Truck drivers provide an important service to the country. They are an integral part of the chain of commerce that ensures that Columbia residents have access to the goods and supplies they need to live and thrive. They often drive long distances with large loads that they must deliver on specific timetables.
Unfortunately, some trucking and delivery companies impose unrealistic and even dangerous schedules on drivers that put them in difficult constraints to drive safely but also meet their deadlines. Drivers may elect to drive through their exhaustion just to make a delivery on time. However, as South Carolina residents know, driving while exhausted can be deadly.
This post will introduce readers generally to hours of service regulations for commercial and truck drivers. This post does not provide legal advice but encourages victims of truck accidents to understand their rights to compensation when their losses are caused by negligent drivers and trucking companies. Dedicated personal injury attorneys can assist victims with their pending claims.
FMCSA Rules for commercial and truck drivers
The Federal Motor Carrier Safety Administration is the governmental body that regulates commercial and truck drivers. The regulations apply to drivers who haul property or cargo, as well as drivers who operate large buses. Whether a driver hauls property or people will influence what hours of service they are bound to follow.
Drivers of property, for example, are mandated to take specific types of breaks. A driver cannot operate for more than 11 consecutive hours and must take specific out-of-cab breaks to sleep and rest before they may begin operating again. Within seven-to-eight day periods, drivers are limited in how long they may operate, and when they need to take more than a day off before getting back in their rigs to drive. Generally, driving limits for passenger-carrying vehicles are lower than those for property-carrying rigs.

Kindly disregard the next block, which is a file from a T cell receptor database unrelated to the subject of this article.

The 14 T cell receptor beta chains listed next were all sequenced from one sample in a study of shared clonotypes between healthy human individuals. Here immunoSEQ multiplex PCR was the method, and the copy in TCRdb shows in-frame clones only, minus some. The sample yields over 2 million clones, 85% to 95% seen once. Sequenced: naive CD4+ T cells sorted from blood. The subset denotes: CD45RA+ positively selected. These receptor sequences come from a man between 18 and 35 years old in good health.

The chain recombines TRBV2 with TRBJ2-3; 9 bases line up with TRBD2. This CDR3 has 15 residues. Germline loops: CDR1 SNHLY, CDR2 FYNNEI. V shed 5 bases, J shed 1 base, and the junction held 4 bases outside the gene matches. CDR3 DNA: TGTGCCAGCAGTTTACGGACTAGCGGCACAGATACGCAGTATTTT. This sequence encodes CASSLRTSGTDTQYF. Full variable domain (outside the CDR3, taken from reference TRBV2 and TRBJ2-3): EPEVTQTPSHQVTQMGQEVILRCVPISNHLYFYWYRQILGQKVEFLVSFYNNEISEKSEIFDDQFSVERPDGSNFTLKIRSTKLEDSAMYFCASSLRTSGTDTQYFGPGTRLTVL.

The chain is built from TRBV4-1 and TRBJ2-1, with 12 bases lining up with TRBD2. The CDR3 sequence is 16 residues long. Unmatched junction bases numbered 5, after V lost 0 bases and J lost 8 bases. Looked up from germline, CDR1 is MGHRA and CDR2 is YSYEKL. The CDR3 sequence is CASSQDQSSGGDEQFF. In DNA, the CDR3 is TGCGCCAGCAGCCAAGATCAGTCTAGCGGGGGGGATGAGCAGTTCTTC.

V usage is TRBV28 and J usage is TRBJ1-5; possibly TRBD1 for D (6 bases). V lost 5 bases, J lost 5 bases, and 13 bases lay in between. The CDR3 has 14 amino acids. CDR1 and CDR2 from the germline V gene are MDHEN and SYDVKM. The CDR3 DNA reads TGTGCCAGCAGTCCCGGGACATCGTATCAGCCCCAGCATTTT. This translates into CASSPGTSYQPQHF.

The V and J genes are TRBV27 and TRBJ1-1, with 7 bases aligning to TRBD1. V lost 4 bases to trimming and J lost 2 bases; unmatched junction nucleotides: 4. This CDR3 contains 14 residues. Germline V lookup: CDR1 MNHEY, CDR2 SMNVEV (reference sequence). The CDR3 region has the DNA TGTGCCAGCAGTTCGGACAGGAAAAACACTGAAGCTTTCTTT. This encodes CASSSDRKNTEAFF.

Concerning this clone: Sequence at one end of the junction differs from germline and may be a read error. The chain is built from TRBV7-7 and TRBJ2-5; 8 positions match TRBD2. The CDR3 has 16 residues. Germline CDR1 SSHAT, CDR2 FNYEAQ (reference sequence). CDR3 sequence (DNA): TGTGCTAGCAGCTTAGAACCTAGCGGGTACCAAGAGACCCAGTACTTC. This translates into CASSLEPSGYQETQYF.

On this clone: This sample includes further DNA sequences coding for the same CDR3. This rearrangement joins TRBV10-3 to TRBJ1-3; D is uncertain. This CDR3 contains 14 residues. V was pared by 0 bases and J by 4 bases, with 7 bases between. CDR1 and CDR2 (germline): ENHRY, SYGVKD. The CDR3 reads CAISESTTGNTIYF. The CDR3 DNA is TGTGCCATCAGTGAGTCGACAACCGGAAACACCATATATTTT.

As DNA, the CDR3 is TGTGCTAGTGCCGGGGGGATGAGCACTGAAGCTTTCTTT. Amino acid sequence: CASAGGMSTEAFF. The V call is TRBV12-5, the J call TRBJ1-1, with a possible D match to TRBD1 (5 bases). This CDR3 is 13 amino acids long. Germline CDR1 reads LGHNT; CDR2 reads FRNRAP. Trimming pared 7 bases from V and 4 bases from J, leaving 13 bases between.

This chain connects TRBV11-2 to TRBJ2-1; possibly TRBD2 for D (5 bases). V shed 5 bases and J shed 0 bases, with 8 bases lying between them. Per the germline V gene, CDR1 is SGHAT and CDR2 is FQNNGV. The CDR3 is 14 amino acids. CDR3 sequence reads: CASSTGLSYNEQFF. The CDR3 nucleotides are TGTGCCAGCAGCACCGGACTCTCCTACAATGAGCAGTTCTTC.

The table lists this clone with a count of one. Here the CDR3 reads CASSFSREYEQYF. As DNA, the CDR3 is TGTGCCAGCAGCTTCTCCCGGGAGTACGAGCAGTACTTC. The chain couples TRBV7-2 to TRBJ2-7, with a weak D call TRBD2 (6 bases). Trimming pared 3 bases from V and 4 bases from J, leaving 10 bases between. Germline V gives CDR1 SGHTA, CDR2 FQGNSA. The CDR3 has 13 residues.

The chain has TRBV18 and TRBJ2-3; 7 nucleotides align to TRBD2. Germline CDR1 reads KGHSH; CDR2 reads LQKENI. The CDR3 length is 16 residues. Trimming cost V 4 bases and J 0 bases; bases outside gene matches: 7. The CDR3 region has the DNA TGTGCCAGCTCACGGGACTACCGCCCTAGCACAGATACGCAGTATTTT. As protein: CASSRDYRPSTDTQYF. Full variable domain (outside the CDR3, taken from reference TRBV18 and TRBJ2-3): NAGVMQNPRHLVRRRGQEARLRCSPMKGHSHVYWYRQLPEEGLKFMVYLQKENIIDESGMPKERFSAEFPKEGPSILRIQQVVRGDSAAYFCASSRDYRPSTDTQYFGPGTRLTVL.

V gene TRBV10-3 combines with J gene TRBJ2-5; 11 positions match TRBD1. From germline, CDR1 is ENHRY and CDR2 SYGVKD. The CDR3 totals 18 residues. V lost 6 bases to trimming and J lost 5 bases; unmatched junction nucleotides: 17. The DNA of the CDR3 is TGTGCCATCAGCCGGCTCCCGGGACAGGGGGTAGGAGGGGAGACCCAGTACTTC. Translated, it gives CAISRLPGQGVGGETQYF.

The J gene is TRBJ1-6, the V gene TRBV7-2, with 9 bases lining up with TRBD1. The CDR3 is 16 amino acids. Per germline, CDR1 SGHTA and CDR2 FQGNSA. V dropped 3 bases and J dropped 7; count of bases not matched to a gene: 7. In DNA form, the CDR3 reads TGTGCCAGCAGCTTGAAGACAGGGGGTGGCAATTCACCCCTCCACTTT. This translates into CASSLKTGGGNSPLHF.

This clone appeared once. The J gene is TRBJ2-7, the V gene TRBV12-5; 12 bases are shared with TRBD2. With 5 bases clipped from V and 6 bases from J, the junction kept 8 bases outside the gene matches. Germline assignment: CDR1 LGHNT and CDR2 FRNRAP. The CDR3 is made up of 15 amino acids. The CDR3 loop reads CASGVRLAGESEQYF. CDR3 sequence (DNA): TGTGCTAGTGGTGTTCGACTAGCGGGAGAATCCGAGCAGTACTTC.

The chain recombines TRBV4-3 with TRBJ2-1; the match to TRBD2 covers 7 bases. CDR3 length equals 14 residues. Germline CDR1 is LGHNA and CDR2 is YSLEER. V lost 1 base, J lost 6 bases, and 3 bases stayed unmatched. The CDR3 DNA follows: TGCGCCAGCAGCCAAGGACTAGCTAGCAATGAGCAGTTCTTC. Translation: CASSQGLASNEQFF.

Why hours of service rules matter
Hours of service regulations are mandates to keep truckers and everyone else on the road with them safe. Truckers must record their periods of driving and periods of rest in a log that can be reviewed in the event the trucker is involved in a motor vehicle accident. When a truck driver causes a crash that is suspected to have happened because of their exhaustion, their driving log may be a critical piece of evidence in a victim’s case for the recovery of their damages.
A knowledgeable and supportive personal injury lawyer can help their client understand what options then have when they are involved in a damaging truck crash. Whether the cause is exhaustion or something else, a victim’s lawyer can advocate for their needs and rights under the law. Personal injury claims arising from truck accidents are subject to statutes of limitations, and victims of truck accidents can benefit from speaking with legal professionals early to understand their options.